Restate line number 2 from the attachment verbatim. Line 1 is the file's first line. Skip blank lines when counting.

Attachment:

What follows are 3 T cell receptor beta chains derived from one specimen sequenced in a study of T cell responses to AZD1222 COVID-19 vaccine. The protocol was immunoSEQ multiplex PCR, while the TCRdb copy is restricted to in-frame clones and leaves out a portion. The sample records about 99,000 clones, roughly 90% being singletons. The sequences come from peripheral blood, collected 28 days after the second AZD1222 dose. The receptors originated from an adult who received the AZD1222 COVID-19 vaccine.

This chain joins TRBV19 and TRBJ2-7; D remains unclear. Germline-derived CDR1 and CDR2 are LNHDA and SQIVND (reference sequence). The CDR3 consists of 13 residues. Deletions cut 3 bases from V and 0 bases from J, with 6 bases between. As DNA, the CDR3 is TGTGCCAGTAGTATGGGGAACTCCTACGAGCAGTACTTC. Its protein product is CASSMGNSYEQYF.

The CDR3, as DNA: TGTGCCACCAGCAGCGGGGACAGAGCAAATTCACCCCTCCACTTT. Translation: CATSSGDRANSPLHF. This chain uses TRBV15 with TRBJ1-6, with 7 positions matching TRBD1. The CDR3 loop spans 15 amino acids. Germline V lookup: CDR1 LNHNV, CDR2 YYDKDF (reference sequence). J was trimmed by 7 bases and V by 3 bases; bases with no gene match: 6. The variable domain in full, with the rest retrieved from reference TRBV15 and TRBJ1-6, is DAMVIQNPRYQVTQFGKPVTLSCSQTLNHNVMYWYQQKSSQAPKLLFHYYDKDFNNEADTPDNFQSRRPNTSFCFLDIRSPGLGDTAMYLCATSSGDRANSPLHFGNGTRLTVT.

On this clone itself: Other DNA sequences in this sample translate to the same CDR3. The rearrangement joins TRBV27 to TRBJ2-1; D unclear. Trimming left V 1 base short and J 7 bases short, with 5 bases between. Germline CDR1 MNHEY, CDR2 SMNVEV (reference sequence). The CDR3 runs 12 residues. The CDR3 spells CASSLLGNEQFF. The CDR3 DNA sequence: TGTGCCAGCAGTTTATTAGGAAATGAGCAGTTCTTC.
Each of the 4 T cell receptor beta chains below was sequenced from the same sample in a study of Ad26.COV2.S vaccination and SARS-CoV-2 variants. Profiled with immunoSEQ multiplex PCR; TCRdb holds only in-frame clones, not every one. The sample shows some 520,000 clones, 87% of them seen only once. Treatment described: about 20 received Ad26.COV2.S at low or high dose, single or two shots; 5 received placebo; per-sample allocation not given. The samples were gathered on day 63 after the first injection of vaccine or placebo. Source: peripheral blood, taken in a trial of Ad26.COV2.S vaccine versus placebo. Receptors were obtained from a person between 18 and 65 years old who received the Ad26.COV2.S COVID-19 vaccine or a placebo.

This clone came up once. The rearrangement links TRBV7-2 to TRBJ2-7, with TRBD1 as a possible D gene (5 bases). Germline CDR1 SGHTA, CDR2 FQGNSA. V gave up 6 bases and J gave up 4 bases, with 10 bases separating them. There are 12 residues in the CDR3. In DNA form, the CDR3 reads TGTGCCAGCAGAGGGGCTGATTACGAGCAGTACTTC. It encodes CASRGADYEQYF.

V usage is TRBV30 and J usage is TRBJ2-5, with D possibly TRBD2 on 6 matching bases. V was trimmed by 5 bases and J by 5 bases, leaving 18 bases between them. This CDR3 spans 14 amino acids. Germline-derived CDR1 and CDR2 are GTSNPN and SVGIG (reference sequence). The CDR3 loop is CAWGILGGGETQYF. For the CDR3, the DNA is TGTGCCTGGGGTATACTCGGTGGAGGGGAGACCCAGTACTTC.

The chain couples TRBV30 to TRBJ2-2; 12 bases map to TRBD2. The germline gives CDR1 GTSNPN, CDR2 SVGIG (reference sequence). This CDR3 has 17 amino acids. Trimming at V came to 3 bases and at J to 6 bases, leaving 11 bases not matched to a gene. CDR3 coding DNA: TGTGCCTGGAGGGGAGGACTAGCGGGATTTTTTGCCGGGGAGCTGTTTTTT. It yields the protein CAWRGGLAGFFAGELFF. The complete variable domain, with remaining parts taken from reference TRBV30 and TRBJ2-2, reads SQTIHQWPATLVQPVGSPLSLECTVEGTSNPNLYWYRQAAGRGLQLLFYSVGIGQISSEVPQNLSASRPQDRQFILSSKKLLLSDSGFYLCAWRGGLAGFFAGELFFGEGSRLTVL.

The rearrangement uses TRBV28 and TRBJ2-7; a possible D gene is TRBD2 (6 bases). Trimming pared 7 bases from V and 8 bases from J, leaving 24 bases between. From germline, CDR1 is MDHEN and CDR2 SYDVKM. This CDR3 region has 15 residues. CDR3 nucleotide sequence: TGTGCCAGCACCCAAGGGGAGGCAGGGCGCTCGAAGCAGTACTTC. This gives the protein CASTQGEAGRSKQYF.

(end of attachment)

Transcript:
This chain joins TRBV19 and TRBJ2-7; D remains unclear. Germline-derived CDR1 and CDR2 are LNHDA and SQIVND (reference sequence). The CDR3 consists of 13 residues. Deletions cut 3 bases from V and 0 bases from J, with 6 bases between. As DNA, the CDR3 is TGTGCCAGTAGTATGGGGAACTCCTACGAGCAGTACTTC. Its protein product is CASSMGNSYEQYF.